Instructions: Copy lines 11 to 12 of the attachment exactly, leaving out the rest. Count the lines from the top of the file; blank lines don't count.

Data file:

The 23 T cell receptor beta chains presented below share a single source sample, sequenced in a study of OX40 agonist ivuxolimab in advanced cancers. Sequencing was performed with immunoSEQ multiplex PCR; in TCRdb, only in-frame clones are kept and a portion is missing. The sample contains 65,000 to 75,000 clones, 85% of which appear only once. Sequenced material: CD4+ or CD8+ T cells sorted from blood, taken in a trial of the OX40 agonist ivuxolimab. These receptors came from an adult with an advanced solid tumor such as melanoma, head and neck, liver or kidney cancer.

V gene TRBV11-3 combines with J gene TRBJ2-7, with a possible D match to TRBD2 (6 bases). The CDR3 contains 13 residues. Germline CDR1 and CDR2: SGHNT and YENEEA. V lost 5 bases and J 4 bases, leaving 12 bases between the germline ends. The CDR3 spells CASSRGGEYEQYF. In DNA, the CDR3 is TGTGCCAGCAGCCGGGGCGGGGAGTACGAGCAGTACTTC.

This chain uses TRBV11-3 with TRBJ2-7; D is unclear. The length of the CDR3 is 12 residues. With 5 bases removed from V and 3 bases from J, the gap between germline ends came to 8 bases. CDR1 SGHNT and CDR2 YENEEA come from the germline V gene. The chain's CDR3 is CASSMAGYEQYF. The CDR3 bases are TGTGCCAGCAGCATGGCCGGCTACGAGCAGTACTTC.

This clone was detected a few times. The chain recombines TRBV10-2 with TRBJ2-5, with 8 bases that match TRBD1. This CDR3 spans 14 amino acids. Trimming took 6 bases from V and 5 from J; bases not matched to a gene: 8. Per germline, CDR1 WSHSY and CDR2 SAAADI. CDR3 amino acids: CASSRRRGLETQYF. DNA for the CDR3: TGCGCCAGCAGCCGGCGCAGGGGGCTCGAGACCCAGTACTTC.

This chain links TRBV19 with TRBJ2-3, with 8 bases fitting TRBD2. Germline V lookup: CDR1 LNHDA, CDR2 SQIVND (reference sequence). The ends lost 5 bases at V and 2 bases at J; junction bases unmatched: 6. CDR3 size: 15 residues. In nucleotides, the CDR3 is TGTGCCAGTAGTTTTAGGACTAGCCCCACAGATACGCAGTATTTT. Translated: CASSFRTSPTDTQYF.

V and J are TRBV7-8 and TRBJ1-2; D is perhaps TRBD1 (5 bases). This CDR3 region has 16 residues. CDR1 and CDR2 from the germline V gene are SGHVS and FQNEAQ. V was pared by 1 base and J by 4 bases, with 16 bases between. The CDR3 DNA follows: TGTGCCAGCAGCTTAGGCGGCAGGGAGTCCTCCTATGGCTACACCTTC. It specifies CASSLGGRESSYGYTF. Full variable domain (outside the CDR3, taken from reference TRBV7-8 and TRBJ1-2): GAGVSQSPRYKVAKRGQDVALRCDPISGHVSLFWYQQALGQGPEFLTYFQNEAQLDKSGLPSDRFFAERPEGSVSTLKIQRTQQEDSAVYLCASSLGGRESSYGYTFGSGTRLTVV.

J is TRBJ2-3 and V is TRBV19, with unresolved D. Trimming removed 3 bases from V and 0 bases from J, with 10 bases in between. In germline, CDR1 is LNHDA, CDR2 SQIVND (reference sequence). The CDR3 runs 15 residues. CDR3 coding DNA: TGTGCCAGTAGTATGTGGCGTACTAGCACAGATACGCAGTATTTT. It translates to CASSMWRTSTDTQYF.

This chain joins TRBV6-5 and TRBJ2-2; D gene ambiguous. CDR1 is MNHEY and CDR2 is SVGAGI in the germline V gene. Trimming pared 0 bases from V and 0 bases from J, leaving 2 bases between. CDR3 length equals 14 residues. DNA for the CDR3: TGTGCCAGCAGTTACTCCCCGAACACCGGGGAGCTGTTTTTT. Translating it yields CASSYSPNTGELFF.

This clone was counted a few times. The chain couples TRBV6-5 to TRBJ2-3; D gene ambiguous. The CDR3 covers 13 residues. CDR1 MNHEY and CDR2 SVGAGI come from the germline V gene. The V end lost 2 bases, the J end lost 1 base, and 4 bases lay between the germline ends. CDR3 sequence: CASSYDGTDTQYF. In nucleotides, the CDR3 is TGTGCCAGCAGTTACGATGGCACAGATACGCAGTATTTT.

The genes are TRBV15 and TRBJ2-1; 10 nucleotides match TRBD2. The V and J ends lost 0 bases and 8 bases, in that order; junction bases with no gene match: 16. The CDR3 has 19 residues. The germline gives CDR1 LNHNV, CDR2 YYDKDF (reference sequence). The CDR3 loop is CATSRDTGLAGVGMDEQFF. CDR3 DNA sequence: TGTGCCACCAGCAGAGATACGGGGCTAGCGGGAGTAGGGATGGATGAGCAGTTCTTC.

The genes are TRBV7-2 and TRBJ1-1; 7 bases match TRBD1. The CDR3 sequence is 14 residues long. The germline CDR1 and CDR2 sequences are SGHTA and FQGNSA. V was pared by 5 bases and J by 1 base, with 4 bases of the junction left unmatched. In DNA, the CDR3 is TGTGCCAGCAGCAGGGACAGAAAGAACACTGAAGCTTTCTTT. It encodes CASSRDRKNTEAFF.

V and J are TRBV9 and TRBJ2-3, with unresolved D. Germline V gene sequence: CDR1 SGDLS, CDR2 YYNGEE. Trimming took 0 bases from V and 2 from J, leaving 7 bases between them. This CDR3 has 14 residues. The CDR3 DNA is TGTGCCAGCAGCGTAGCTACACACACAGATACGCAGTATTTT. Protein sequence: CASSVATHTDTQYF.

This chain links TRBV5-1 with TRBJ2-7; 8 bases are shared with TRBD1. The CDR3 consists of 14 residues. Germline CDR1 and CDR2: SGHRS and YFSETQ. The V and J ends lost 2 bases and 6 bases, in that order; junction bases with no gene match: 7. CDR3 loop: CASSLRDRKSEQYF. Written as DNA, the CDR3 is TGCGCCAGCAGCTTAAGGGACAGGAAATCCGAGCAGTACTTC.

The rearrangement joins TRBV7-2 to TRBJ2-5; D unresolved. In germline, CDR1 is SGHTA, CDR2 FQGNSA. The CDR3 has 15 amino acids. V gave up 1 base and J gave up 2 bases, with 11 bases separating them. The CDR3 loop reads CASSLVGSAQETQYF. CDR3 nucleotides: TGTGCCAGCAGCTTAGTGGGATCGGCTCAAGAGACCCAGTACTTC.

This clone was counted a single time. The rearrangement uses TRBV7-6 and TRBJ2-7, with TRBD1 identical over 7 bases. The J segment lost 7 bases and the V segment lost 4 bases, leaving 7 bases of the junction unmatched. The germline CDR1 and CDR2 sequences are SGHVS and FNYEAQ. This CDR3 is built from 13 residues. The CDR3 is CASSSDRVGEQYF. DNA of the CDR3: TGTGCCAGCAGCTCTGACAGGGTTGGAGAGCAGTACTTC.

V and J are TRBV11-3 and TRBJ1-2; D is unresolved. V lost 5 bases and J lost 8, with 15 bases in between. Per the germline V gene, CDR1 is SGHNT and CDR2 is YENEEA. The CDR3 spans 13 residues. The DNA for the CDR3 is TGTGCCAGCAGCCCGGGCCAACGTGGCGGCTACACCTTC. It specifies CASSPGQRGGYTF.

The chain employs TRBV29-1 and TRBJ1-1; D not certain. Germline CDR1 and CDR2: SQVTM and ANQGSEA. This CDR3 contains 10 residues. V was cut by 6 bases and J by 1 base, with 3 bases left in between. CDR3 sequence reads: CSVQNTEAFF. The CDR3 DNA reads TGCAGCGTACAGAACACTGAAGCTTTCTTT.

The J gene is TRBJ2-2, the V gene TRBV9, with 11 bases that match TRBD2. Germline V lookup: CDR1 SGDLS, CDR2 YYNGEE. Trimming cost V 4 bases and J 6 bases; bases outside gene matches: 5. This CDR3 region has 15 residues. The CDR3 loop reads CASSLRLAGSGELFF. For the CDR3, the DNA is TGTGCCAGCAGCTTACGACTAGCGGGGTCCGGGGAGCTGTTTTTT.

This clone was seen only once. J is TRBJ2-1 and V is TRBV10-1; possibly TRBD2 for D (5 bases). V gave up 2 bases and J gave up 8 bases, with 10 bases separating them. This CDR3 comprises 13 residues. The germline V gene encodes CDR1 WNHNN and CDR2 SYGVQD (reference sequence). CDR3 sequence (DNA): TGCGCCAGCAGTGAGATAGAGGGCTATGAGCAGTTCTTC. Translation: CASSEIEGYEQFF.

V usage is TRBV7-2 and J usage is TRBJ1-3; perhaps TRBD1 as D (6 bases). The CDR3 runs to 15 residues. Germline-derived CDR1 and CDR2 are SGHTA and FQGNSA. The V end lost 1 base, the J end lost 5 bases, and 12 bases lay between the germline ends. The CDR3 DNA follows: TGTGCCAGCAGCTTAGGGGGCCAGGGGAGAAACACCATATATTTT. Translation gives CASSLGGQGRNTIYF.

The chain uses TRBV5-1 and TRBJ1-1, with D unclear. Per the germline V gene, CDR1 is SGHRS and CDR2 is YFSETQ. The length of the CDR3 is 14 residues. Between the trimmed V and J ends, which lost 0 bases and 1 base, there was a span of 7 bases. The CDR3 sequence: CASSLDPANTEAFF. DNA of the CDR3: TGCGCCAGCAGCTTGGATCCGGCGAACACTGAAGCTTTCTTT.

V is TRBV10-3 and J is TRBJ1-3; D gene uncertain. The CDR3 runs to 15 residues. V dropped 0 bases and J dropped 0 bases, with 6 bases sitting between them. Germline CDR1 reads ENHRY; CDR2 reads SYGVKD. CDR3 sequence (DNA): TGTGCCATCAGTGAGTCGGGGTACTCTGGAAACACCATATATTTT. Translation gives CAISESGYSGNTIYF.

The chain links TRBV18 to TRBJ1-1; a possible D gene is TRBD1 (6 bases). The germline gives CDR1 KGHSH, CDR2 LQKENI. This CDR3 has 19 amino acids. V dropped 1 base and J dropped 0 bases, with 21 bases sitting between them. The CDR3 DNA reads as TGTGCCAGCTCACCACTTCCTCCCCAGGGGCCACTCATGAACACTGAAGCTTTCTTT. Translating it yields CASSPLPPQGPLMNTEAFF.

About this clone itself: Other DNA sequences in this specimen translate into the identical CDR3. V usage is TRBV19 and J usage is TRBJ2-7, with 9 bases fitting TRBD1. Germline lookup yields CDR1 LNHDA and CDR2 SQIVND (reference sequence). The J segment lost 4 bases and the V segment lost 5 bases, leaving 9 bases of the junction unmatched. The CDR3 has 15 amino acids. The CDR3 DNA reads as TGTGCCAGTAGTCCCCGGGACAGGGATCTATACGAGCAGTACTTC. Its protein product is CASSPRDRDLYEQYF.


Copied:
The genes are TRBV7-2 and TRBJ1-1; 7 bases match TRBD1. The CDR3 sequence is 14 residues long. The germline CDR1 and CDR2 sequences are SGHTA and FQGNSA. V was pared by 5 bases and J by 1 base, with 4 bases of the junction left unmatched. In DNA, the CDR3 is TGTGCCAGCAGCAGGGACAGAAAGAACACTGAAGCTTTCTTT. It encodes CASSRDRKNTEAFF.

V and J are TRBV9 and TRBJ2-3, with unresolved D. Germline V gene sequence: CDR1 SGDLS, CDR2 YYNGEE. Trimming took 0 bases from V and 2 from J, leaving 7 bases between them. This CDR3 has 14 residues. The CDR3 DNA is TGTGCCAGCAGCGTAGCTACACACACAGATACGCAGTATTTT. Protein sequence: CASSVATHTDTQYF.